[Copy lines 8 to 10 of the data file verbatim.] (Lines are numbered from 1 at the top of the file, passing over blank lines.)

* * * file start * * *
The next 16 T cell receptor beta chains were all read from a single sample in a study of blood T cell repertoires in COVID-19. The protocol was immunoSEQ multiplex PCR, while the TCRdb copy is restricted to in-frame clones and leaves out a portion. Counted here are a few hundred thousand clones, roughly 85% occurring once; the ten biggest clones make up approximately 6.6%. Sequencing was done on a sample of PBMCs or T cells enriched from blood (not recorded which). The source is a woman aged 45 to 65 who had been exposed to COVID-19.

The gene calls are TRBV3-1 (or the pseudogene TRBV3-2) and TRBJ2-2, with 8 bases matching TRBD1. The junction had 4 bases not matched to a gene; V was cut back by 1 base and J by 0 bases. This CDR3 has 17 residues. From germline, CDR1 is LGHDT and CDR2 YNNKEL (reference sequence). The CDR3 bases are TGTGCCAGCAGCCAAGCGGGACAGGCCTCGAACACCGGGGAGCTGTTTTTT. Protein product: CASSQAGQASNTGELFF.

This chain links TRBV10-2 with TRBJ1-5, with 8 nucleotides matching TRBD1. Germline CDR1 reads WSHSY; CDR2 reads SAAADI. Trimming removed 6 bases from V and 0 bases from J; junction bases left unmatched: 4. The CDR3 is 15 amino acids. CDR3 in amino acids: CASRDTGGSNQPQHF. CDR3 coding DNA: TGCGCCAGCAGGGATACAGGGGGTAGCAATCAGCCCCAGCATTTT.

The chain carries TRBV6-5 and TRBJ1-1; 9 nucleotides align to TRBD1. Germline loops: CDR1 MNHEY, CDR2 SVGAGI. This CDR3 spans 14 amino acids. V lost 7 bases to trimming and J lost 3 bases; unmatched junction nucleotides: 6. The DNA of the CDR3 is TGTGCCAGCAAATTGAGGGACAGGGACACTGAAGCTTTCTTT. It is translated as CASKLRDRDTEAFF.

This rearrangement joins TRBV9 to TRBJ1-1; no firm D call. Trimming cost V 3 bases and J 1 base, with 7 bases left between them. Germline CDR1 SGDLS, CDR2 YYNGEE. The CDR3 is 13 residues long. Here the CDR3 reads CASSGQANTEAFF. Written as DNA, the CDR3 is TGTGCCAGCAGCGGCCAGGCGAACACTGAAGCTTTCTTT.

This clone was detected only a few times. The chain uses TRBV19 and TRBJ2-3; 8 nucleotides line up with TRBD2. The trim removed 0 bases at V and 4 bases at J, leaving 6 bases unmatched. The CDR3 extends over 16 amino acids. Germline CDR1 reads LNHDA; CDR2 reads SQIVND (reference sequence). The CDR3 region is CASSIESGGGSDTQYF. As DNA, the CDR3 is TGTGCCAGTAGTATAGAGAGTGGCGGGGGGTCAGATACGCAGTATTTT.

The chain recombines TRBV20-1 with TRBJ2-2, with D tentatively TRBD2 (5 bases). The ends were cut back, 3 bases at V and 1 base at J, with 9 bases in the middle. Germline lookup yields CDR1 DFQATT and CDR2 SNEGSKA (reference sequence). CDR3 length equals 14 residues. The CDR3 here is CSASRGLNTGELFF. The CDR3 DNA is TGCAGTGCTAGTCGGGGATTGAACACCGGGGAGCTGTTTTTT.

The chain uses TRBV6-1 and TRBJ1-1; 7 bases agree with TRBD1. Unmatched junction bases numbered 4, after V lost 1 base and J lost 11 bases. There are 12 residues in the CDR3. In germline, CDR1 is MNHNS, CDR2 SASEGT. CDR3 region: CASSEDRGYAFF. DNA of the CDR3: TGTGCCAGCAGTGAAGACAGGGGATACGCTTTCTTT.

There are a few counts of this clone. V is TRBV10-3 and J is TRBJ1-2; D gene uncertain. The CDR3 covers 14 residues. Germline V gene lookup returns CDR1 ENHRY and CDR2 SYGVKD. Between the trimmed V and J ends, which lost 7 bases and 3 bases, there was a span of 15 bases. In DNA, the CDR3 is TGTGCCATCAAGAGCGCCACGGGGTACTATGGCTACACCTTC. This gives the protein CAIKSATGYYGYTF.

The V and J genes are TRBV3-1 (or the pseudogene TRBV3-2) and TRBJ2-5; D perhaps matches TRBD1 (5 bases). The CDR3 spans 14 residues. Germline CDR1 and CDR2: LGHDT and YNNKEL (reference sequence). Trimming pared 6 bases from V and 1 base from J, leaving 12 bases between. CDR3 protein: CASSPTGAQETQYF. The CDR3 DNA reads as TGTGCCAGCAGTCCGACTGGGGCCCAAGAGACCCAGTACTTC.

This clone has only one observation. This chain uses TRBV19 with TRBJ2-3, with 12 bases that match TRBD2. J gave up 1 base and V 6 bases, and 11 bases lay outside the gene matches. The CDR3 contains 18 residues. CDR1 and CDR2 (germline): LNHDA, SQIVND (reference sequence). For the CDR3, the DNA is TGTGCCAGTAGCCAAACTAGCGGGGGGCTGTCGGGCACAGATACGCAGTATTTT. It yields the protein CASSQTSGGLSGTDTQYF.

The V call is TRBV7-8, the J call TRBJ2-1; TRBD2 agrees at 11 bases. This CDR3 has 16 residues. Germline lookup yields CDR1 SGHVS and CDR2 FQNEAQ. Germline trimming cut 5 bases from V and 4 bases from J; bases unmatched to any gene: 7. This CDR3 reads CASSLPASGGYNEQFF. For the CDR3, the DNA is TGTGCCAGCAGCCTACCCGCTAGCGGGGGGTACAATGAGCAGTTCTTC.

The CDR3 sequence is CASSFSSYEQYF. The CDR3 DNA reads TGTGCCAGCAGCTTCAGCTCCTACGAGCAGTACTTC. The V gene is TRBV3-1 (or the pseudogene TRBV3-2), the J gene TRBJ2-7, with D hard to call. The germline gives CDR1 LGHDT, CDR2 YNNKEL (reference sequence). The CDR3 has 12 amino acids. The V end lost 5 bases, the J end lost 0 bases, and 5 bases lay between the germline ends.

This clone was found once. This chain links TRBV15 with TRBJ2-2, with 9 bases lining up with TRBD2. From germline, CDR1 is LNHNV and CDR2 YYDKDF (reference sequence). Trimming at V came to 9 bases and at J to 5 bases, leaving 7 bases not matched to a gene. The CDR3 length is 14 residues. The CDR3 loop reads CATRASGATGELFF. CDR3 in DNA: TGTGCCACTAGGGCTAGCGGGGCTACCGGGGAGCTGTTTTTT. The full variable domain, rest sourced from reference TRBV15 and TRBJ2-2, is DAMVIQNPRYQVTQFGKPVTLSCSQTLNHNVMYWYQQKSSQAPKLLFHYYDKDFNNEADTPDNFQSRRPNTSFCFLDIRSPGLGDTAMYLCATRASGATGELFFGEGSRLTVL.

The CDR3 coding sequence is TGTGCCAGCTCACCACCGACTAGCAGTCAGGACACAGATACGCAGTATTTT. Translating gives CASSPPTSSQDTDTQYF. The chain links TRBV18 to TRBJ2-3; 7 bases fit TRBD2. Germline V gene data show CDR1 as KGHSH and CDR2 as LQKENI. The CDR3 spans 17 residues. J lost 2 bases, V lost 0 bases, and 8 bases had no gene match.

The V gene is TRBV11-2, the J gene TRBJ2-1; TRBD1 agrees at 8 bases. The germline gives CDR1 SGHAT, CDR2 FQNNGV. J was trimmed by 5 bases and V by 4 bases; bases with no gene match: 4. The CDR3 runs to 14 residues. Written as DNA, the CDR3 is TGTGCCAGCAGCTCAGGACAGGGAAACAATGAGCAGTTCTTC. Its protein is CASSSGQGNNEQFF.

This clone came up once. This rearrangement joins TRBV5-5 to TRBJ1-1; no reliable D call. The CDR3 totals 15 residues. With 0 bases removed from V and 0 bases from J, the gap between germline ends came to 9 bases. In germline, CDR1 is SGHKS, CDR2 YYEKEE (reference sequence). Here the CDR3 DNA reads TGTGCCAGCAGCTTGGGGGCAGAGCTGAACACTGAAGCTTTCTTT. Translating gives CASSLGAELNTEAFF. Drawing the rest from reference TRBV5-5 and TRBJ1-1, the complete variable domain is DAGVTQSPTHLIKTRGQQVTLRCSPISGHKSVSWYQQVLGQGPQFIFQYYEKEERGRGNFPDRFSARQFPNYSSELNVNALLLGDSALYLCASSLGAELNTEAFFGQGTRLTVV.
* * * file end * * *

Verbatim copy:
The chain uses TRBV6-1 and TRBJ1-1; 7 bases agree with TRBD1. Unmatched junction bases numbered 4, after V lost 1 base and J lost 11 bases. There are 12 residues in the CDR3. In germline, CDR1 is MNHNS, CDR2 SASEGT. CDR3 region: CASSEDRGYAFF. DNA of the CDR3: TGTGCCAGCAGTGAAGACAGGGGATACGCTTTCTTT.

There are a few counts of this clone. V is TRBV10-3 and J is TRBJ1-2; D gene uncertain. The CDR3 covers 14 residues. Germline V gene lookup returns CDR1 ENHRY and CDR2 SYGVKD. Between the trimmed V and J ends, which lost 7 bases and 3 bases, there was a span of 15 bases. In DNA, the CDR3 is TGTGCCATCAAGAGCGCCACGGGGTACTATGGCTACACCTTC. This gives the protein CAIKSATGYYGYTF.

The V and J genes are TRBV3-1 (or the pseudogene TRBV3-2) and TRBJ2-5; D perhaps matches TRBD1 (5 bases). The CDR3 spans 14 residues. Germline CDR1 and CDR2: LGHDT and YNNKEL (reference sequence). Trimming pared 6 bases from V and 1 base from J, leaving 12 bases between. CDR3 protein: CASSPTGAQETQYF. The CDR3 DNA reads as TGTGCCAGCAGTCCGACTGGGGCCCAAGAGACCCAGTACTTC.